Posted by: strugglesome | April 9, 2012

Coasts of Utopia: People’s Light and Theatre Company’s Shipwrecked

You can always count on children and fools to tell the truth. It may be distressing or debilitating, but small humans and dim humans are the ones to turn to when you want to know what’s what. Theater teaches us this over and over again, look at King Lear, for goodness sakes. However, they are also the first to believe in the magical, the unbelievable, the unreal. So what does that say, then, about truth? And about liars? Is the magical just another way to tell the truth, or is it a deception practiced on the deepest level? Are the stories that enthrall children and cause adults to wrinkle their noses with cynicism true or false? Or are true and false perhaps not the right terms to use? After all, fact and truth are not really the same thing, now, are they? Certainly not when it comes to theater.

So when one writes a play for children, it follows that it must be at once very fantastical and very true. And that’s what Donald Margulies’ Shipwrecked: The Amazing Adventures of Louis de Rougemont (As told by himself) is clearly aiming for in it’s production by People’s Light and Theatre Company. Set in a world chock full of oddities and objects, encased in Tony Straiges’ lovely and whimsical set design, the piece, like the world of the play, is a grab bag. Peppered with references to all the great adventure stories of Robert Louis Stevenson and details from Dr.Dolittle (the books, not the films) the tale is told by Louis (Graham Smith) himself (as the elaborate title would imply). With his trusty assistants (Mary McCool and James Ijames), Louis depicts his travels from Victorian England to a pearling ship in Australia to becoming the spouse of an aboriginal maiden, only to return to his beloved England, years later, a writer, a national hero, a public disgrace, a liar. Or is he? Can he really ride upon sea turtles and did he really paddle the seas in a canoe and fight off rival tribes? Or is he just a sad delusional man, dreaming of adventure and excitement to escape his own middling existence? But the true question this play asks is, does it even matter? As long as the story is good and the sentiment is true? After all, we are all in the gutter, but some of us are looking at the stars.

Told as a story to an audience, Smith mesmerizes the younger folk in his audience, even if the older spectators are less captivated. Wide eyed and full of life, Smith dashes about the space, declaiming Margulies’ long passages as though he can see the sand and sea in his mind’s eye. He might stutter over a line or two (he does have so very many) and the story might lose momentum as it’s told (an issue of both text and actor) but the devotion he possesses to telling his story and making sure we understand his journey is one that captivated the younger audience members and never let them go.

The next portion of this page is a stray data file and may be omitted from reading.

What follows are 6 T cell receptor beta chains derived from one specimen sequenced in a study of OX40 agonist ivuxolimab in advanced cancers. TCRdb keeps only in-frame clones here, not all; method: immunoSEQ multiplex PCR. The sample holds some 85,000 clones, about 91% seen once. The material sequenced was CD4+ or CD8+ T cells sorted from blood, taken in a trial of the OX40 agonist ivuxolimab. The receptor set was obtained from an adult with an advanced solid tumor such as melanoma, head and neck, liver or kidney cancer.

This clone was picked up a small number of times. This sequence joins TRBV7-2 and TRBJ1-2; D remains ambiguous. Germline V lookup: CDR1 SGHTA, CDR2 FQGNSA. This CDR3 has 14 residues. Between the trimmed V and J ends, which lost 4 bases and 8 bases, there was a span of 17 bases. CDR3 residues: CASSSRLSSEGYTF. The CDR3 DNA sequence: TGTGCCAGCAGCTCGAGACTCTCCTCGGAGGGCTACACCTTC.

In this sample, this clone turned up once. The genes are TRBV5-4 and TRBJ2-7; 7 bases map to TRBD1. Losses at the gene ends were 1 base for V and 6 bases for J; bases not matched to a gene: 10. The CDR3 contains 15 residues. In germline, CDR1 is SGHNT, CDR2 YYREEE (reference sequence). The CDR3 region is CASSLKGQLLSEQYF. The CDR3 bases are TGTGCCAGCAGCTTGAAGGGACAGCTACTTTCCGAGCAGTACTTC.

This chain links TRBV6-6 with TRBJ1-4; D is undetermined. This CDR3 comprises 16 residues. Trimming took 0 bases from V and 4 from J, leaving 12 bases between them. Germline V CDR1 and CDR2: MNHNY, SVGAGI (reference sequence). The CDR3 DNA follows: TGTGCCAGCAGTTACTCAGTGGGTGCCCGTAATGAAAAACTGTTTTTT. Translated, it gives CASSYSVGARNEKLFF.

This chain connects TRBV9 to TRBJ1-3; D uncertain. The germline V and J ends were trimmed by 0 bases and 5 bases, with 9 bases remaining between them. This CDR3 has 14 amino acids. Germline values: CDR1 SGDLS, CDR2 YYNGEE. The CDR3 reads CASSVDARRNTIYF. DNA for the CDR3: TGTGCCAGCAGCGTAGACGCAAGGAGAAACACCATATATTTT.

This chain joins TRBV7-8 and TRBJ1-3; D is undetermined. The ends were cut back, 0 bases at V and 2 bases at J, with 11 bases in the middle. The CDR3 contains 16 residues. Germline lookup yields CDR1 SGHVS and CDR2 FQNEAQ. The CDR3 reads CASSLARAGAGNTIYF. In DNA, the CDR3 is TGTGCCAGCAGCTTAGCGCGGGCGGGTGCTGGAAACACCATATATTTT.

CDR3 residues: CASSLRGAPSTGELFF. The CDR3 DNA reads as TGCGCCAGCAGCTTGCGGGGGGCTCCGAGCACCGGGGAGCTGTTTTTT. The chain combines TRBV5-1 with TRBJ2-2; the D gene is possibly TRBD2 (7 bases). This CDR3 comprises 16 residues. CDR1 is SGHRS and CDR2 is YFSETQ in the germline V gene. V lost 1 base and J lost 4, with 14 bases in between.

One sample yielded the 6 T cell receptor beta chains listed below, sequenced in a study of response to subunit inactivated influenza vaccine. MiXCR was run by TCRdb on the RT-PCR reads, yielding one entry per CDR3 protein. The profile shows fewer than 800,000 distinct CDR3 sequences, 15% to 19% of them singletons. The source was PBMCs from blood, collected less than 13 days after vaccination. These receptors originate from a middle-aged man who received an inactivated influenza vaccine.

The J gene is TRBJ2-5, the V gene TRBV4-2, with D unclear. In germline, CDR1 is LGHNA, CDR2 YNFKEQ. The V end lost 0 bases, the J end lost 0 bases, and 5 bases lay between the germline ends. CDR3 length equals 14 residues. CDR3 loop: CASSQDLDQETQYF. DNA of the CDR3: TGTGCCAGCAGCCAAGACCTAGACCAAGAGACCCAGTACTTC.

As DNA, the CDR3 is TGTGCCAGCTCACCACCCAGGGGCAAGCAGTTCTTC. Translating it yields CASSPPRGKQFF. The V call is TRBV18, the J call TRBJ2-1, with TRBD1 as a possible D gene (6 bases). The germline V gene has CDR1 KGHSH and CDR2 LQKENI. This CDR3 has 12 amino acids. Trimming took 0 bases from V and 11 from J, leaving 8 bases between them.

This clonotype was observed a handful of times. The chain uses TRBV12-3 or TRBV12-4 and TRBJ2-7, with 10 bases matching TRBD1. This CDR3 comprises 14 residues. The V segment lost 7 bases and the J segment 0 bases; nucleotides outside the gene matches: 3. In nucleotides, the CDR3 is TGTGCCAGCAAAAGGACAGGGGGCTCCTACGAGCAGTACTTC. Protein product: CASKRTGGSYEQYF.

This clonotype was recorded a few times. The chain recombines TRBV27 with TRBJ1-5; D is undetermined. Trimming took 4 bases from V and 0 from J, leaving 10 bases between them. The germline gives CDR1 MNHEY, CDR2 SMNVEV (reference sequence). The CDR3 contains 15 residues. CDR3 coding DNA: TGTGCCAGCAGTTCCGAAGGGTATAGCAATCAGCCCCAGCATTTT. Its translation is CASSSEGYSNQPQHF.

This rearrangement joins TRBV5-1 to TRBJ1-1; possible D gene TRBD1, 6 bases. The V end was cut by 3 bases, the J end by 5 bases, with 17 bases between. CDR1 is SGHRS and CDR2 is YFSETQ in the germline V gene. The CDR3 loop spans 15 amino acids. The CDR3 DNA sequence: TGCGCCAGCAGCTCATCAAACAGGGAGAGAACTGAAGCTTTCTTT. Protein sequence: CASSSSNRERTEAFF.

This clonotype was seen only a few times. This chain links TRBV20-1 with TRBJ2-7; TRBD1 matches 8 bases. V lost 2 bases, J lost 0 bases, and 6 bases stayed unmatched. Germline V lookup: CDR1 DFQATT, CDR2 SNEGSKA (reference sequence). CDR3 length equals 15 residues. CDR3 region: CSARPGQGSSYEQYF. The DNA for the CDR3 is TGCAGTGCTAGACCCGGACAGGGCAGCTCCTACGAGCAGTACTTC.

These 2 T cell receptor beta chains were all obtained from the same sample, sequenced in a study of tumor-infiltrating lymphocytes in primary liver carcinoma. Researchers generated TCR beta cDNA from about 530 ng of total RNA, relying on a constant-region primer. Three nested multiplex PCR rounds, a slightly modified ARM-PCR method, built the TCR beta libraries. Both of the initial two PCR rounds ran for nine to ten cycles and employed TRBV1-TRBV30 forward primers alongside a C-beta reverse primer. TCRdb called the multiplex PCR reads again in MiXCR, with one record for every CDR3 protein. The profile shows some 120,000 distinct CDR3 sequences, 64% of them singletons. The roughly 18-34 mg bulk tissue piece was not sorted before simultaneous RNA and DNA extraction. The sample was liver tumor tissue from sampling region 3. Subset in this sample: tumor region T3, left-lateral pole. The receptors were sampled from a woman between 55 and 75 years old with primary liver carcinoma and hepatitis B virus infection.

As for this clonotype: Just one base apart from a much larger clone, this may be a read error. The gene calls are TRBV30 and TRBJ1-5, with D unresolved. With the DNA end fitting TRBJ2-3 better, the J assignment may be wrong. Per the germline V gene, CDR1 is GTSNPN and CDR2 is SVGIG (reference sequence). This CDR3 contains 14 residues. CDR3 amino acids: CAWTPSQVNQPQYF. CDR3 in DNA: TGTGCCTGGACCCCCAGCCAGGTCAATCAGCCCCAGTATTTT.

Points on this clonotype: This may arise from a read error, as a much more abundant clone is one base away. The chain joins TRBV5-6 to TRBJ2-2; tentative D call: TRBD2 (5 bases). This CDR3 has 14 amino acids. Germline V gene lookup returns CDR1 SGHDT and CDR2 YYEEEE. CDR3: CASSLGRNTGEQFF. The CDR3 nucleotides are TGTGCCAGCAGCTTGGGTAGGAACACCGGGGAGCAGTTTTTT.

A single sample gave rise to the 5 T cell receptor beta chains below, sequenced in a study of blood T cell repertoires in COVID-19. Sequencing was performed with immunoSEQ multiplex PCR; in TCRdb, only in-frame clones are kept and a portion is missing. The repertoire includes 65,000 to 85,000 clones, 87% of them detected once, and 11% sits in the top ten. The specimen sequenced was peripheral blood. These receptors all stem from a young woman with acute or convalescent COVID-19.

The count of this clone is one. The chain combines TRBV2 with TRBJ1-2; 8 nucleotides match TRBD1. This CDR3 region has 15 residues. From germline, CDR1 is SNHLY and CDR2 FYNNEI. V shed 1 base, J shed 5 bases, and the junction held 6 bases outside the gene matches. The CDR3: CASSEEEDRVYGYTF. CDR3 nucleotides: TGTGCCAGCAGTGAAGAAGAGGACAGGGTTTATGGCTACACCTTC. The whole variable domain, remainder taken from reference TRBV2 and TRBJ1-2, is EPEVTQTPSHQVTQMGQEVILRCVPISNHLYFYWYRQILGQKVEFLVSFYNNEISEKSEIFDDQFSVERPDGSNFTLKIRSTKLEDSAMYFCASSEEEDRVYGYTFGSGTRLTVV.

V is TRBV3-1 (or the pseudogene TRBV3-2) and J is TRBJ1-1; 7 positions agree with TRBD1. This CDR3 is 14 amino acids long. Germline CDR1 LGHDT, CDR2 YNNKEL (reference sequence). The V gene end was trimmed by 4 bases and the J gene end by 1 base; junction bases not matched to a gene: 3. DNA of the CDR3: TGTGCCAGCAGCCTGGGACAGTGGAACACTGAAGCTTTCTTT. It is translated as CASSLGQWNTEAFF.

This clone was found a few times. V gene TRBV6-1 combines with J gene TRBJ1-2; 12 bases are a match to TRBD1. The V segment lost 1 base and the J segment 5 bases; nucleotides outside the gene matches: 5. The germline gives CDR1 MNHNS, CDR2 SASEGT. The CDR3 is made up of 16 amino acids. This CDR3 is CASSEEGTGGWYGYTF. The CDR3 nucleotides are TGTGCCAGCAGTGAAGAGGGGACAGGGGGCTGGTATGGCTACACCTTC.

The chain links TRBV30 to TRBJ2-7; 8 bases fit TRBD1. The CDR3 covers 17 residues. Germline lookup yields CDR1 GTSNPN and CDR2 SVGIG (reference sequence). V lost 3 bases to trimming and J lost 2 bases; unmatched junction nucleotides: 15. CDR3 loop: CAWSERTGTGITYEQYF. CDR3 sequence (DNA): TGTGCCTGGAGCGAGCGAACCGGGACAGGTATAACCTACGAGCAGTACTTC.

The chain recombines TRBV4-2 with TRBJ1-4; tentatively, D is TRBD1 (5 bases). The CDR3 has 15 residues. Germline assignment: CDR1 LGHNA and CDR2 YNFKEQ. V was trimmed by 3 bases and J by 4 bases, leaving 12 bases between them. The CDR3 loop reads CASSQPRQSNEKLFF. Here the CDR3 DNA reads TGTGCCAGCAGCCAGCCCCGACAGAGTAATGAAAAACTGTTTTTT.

And then we have his supporting cast. McCool and Ijames do an admirable job filling every single other role in this production, which, as I understand it, is the intention of the script. They use paper mache puppets, scraps of fabric and sweetly utilitarian costumes to jump from character to character, waiting for Smith’s cues and ever attentive to the story he tells. They have the unenviable task of making someone else’s vision make sense, and they discharge it well, but any pair of solid actors would be underused in these roles, and McCool and Ijames are no exception.While they support the stuttering Smith in his slowly told tale, guiding him gently through Margulies’ flawed script and ignoring Smith’s own faltering pace and halting mutterings. He is clearly attempting to be our lighthouse in the stormy night of this story, but his lantern flickers and falters, despite director Jackson Phippin’s even and neat direction and aesthetic unity.

The real credit for the magic and the wonder of this production must go entirely to the design team. Straiges’ set is glorious, a fantastic world of cardboard creatures and intriguing oddities. It hits just the right balance between conscious collection and unsightly clutter, making us fascinated by each object, rather than overwhelmed. This world of story and tall tale is bathed in Dennis Parichy’s lighting plot, a golden glow of gentle amber and yellows. Rosemarie McKelvey’s impeccable and custom-made costumes are a treat to see, well-fitting and beautifully practical, managing to shift from scene to scene while still retaining a sense of style. And Daniel Perelstein’s sound design beautifully punctuates the play, blending vintage whimsy with a sense of adventure. The unity and ingenuity of the design are commendable, really it’s a gorgeous example of the way collaboration between disciplines can be used to serve a story, to house a world in which a play has space to breathe. And it might be more than this particular play deserves, frankly. Because when you rip off every grand adventure story in the library and then add an 11th hour twist in an attempt to make more serious that which was gently humorous and exciting, well, it’s rather a let down for the audience, and it forces a philosophical projection onto what was a pleasant and well told story.

Still. What do I know, I’m not a kid. And I can enjoy the pretty picture even if I’m not wild about the subject.

People’s Light and Theatre Company’s production of Shipwrecked runs until April 15th. Tickets are available here.

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